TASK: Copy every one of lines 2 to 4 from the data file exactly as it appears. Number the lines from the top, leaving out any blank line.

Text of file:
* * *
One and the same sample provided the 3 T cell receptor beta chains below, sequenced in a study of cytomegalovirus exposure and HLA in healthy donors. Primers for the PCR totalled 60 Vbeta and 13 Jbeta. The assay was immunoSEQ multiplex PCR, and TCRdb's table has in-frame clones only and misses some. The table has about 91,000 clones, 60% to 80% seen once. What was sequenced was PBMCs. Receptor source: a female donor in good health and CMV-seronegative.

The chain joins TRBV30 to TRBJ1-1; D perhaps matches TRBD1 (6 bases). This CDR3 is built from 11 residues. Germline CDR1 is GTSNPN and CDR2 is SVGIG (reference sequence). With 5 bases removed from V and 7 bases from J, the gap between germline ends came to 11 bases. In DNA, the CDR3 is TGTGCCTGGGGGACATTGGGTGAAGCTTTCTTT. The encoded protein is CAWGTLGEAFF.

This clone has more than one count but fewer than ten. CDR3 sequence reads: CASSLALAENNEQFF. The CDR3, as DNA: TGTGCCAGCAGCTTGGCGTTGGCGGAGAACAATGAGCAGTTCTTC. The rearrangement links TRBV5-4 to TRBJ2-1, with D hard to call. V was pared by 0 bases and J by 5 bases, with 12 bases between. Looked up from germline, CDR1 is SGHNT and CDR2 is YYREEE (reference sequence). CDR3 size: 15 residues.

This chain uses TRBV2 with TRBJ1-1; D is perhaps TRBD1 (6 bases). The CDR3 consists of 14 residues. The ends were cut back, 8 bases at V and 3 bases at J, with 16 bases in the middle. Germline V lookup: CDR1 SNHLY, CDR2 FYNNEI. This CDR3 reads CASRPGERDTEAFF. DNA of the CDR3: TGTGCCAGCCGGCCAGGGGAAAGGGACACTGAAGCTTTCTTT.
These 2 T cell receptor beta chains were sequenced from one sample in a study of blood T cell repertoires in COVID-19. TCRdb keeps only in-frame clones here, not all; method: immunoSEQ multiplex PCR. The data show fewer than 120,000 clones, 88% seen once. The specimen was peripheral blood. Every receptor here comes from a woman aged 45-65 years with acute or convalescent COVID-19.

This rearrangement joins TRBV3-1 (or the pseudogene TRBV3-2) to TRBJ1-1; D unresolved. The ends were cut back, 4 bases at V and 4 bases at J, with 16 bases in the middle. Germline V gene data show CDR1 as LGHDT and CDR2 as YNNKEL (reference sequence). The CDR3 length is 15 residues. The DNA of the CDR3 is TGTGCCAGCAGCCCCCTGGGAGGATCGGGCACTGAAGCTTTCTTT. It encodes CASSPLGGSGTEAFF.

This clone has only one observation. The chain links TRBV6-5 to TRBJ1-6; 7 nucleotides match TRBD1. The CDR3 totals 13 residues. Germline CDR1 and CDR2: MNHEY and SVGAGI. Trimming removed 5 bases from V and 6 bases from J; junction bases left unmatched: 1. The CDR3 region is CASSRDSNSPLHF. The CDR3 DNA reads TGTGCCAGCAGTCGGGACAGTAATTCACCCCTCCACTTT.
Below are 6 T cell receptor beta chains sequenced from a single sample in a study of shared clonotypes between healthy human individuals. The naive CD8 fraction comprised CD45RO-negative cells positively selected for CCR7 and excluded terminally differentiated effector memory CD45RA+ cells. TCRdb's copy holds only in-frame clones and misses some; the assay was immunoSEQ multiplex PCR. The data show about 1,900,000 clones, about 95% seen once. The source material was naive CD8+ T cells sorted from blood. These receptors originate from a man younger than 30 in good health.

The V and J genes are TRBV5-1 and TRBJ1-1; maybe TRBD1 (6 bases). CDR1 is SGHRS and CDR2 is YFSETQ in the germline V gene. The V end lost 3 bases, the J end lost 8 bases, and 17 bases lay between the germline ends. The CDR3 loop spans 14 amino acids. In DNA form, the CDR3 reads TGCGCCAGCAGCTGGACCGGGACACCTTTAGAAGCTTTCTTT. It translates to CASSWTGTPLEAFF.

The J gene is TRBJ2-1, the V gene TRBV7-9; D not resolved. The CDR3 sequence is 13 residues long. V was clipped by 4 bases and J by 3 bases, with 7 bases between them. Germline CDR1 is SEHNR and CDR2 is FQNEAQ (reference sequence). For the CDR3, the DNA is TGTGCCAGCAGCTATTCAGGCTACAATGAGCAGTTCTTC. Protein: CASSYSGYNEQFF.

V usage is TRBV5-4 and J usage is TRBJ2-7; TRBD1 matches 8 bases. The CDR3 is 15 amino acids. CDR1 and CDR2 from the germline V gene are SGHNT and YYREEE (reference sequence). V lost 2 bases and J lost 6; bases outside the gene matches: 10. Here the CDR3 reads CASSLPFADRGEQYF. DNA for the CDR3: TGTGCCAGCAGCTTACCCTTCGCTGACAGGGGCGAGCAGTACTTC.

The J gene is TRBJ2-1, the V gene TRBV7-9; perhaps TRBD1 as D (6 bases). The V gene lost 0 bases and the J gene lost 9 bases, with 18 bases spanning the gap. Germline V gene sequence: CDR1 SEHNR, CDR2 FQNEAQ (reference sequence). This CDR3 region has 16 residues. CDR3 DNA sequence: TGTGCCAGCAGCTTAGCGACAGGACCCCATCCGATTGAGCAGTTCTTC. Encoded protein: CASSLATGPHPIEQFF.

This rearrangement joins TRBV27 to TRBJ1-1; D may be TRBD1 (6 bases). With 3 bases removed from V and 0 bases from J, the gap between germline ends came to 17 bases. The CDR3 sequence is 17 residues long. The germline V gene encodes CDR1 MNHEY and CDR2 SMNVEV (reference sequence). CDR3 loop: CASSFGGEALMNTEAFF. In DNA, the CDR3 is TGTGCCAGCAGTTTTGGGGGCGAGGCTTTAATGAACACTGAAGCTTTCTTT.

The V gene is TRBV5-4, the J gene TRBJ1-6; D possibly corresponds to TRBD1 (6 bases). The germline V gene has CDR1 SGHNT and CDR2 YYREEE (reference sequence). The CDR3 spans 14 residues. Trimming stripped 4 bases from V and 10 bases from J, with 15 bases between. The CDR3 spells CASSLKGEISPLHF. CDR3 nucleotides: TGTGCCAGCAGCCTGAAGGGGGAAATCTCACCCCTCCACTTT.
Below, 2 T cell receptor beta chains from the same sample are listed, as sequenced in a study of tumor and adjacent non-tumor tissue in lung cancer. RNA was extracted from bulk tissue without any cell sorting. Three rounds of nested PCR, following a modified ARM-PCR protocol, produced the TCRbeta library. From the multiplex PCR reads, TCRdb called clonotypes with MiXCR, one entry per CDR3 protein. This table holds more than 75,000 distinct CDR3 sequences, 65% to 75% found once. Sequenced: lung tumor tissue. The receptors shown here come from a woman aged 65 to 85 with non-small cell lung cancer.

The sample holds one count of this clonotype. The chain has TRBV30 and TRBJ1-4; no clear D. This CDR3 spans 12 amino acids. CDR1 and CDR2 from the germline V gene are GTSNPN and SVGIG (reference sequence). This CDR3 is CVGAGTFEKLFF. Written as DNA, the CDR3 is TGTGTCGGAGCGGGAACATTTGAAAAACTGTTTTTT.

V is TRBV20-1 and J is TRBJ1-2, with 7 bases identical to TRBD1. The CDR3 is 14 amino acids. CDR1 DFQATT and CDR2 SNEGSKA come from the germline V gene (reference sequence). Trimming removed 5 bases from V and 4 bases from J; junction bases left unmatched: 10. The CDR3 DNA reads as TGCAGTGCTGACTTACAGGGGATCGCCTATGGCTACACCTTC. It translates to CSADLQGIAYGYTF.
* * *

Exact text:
The chain joins TRBV30 to TRBJ1-1; D perhaps matches TRBD1 (6 bases). This CDR3 is built from 11 residues. Germline CDR1 is GTSNPN and CDR2 is SVGIG (reference sequence). With 5 bases removed from V and 7 bases from J, the gap between germline ends came to 11 bases. In DNA, the CDR3 is TGTGCCTGGGGGACATTGGGTGAAGCTTTCTTT. The encoded protein is CAWGTLGEAFF.

This clone has more than one count but fewer than ten. CDR3 sequence reads: CASSLALAENNEQFF. The CDR3, as DNA: TGTGCCAGCAGCTTGGCGTTGGCGGAGAACAATGAGCAGTTCTTC. The rearrangement links TRBV5-4 to TRBJ2-1, with D hard to call. V was pared by 0 bases and J by 5 bases, with 12 bases between. Looked up from germline, CDR1 is SGHNT and CDR2 is YYREEE (reference sequence). CDR3 size: 15 residues.

This chain uses TRBV2 with TRBJ1-1; D is perhaps TRBD1 (6 bases). The CDR3 consists of 14 residues. The ends were cut back, 8 bases at V and 3 bases at J, with 16 bases in the middle. Germline V lookup: CDR1 SNHLY, CDR2 FYNNEI. This CDR3 reads CASRPGERDTEAFF. DNA of the CDR3: TGTGCCAGCCGGCCAGGGGAAAGGGACACTGAAGCTTTCTTT.